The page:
Crossroads Asia

Donald Trump and Central Asia’s ‘Great Game’

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Crossroads Asia

Donald Trump and Central Asia’s ‘Great Game’

How will Donald Trump’s election affect the balance of power in Central Asia?

Donald Trump and Central Asia’s ‘Great Game’
Credit: Russian Presidential Press and Information Office

The long-awaited U.S. presidential election has come to an end, with Donald Trump successfully pulling off an upset win. While the United States remains the most influential country on Earth, the results from November 8, 2016 will definitely bring some changes to the international constellation, including Central Asia.

Since their catapult to independence thanks to the collapse of the Soviet Union, the Central Asian states have shifted their role from a mere political backyard into new international entities. Their strategic geographic position as the fulcrum of Eurasia has also positioned them as the crossroads between East and West. Consequently, Central Asia is regarded as fertile soil for power contests between major political powers. Currently, there are three noticeable powers playing the so-called Great Game: the United States, Russia, and China. All three countries regard Central Asia as an important region.

For Russia, Central Asia contains nostalgic value as the former Soviet political sphere. More than that, the Central Asian states are home to millions of ethnic Russians, with the Russian language also remaining widely spoken. For the newly-emerging China, a Chinese presence in Central Asian states is important to balance the influence of Russia. China has also expressed its ambition to embrace Central Asia in the creation of the new Silk Road between Europe and Asia. Lastly, for the United States the region is a potential trading partner as well as the last frontier to combat terrorism coming from Afghanistan.

How will the election of Donald Trump affect the balance of power in the region? In order to measure the impacts of Trump’s ascent to power on Central Asia, we also need to examine the relations of the United States with Russia and China.

The post-Cold War relations between Russia and the United States were quite lukewarm until the first decade of the 21st century. However, with Russia once again rising, the relationship has been plagued by oscillations that often resemble the legacy of Cold War animosity. However, it is apparent that relations between Washington and Moscow will be facing a new stage following the election of Trump as president. Russian President Vladimir Putin is widely known as a supporter of Trump and was among the first world leaders to congratulate Trump on his triumph. Commenting on his relations with his prospective American counterpart, Putin said he was hoping to “restore fully fledged relations with the United States.” On the other hand, Trump has also indicated his intention to normalize relations between the United States and Russia.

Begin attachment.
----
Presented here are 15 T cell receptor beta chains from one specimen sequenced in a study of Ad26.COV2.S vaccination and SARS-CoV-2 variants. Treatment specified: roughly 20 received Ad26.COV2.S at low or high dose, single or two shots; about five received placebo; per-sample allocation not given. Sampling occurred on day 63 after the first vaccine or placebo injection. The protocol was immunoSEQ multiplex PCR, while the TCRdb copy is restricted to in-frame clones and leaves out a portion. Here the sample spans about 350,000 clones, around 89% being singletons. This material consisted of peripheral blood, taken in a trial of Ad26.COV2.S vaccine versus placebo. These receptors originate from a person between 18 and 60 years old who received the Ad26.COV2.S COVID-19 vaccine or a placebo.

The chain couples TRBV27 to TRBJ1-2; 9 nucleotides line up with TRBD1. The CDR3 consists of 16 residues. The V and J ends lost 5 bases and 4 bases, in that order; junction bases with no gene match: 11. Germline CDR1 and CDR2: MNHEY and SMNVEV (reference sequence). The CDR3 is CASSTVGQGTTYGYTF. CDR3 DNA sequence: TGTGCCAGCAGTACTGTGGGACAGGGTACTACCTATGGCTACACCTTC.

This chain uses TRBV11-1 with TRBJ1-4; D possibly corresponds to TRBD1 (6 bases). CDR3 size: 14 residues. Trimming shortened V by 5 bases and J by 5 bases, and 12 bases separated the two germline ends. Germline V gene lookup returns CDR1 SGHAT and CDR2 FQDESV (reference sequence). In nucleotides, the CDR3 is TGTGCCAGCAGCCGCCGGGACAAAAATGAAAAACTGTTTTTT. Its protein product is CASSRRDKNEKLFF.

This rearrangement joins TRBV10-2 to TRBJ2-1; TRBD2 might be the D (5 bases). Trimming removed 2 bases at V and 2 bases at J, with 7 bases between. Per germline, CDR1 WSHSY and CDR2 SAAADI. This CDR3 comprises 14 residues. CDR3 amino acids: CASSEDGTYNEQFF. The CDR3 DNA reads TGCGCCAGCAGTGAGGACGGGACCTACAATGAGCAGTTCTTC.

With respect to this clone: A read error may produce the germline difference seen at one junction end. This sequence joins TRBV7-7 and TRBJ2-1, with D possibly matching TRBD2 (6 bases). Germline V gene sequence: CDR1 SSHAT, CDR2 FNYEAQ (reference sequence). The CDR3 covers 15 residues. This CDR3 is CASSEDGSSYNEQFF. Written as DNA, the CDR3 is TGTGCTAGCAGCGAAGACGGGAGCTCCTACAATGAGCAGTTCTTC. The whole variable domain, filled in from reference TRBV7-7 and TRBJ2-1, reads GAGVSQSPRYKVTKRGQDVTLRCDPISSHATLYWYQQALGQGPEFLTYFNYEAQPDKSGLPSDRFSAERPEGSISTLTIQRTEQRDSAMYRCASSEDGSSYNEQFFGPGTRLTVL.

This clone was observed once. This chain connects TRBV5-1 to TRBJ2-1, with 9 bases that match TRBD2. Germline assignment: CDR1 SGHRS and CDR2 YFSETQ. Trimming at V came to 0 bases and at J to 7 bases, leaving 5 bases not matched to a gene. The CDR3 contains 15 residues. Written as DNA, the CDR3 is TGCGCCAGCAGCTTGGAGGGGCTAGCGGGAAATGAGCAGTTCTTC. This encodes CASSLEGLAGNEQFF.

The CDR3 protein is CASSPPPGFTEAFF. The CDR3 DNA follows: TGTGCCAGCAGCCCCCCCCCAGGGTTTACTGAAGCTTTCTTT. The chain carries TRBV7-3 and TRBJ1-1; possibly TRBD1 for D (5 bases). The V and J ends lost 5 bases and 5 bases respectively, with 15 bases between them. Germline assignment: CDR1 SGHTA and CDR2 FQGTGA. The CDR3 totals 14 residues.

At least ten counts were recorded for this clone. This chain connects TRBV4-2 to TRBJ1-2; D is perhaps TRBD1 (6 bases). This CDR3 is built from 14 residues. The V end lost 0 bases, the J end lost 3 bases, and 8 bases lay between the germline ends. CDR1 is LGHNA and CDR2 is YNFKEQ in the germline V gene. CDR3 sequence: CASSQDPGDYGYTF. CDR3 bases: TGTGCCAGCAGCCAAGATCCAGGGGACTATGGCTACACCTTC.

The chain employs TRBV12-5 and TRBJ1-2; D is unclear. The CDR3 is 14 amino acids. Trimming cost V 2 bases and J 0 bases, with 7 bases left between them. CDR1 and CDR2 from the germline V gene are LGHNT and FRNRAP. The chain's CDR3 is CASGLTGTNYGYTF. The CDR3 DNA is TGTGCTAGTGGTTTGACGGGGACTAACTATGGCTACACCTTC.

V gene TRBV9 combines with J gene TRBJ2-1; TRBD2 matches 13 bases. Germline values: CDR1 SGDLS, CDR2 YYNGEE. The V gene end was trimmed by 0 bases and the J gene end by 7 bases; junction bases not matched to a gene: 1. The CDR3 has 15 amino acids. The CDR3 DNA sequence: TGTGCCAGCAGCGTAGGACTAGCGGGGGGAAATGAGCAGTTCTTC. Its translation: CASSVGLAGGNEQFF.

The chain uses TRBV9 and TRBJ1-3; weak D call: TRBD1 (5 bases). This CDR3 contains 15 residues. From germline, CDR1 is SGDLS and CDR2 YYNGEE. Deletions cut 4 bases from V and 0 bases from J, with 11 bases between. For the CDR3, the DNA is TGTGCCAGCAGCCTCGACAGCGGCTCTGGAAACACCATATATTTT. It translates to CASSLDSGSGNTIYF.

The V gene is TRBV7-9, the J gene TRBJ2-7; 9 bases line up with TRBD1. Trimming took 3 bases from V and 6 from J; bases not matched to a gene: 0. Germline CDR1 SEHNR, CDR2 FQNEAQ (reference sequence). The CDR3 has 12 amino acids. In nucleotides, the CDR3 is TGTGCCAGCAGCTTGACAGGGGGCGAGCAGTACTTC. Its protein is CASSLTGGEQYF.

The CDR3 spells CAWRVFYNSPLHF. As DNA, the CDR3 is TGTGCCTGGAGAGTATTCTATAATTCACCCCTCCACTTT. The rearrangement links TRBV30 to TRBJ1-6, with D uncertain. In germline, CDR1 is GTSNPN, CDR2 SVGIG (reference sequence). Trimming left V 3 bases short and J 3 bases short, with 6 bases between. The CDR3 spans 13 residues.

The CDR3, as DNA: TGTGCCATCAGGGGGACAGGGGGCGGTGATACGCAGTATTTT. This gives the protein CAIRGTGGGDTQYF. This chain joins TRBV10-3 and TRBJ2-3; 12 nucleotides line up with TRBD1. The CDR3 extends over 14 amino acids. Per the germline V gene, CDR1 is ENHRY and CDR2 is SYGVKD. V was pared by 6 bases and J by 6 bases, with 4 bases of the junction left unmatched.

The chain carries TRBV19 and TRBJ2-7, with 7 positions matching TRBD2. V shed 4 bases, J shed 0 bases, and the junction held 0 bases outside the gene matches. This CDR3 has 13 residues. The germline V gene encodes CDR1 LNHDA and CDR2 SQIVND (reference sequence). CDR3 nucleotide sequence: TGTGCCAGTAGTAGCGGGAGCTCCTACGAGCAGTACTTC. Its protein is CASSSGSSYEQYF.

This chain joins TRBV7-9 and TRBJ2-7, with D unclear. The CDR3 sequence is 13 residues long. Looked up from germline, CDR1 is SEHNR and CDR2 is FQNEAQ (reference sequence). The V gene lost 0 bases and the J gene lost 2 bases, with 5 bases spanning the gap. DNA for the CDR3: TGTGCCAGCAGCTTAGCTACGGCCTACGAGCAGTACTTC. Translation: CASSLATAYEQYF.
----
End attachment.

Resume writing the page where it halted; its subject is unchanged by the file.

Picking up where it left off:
For Central Asia, lowering tension between the United States and Russia can also mean a regional inclination toward Russia. With Trump in charge, the United States will be less likely to perceive Russia as a challenger. Therefore, Washington will be less motivated to devote too many resources toward limiting Russia’s presence in Central Asia. Russia also benefited from the death of Uzbekistan’s president, Islam Karimov. Under Karimov, Uzbekistan, the most populous state in Central Asia, had tried to shift away from Russia’s influence. With Karimov’s demise, the new leader will probably to look to Russia as Uzbekistan’s traditional patron.

Moreover, it is also possible that Trump will take a first step in moving away from Obama’s foreign policy by withdrawing the American troops from Afghanistan. With military presence often regarded as a signifier of influence, a planned withdrawal could be interpreted as the withdrawal of American power in the region. Nonetheless, a complete U.S. withdrawal could also mean a new security problem for Central Asia and its neighbors. Once American troops are removed from Afghanistan, the Taliban might gain strength and power, at the expense of security in some Central Asian countries such as Turkmenistan, Uzbekistan, and Tajikistan. In this case, Russia will need to fill the void in order to securitize the region.

While the relations between Washington and Moscow look set to move toward an optimistic path, we also need to be aware of the ties between the United States and China under Trump. During his campaign, Trump asserted a strong stance toward China, such as pledging to name China a “currency manipulator.” A well-known business person, Trump’s foreign policy toward Central Asia will possibly more concerned with building a strong economic network with Central Asian states. Accordingly, he may observe the increasing economic involvement of China in Central Asia as a threat. Washington and Beijing need to work together more closely in order to prevent possible trade wars, which could grow into more escalated conflicts.

With this in mind, Central Asia can also serve as a fertile soil for cooperation between the United States and China. Currently, both China and the United States have a shared interest in limiting terrorism in the region. While China is mainly concerned about the emergence of Xinjiang separatists, the United States is also working to contain the Taliban from spreading any further.

The world is waiting to see what policies the newly-elected superpower leader will implement in his new administration. For Central Asia, this could also mean a shift in the great power constellation surrounding the region.

Ario Bimo Utomo is an independent researcher on Central Asia.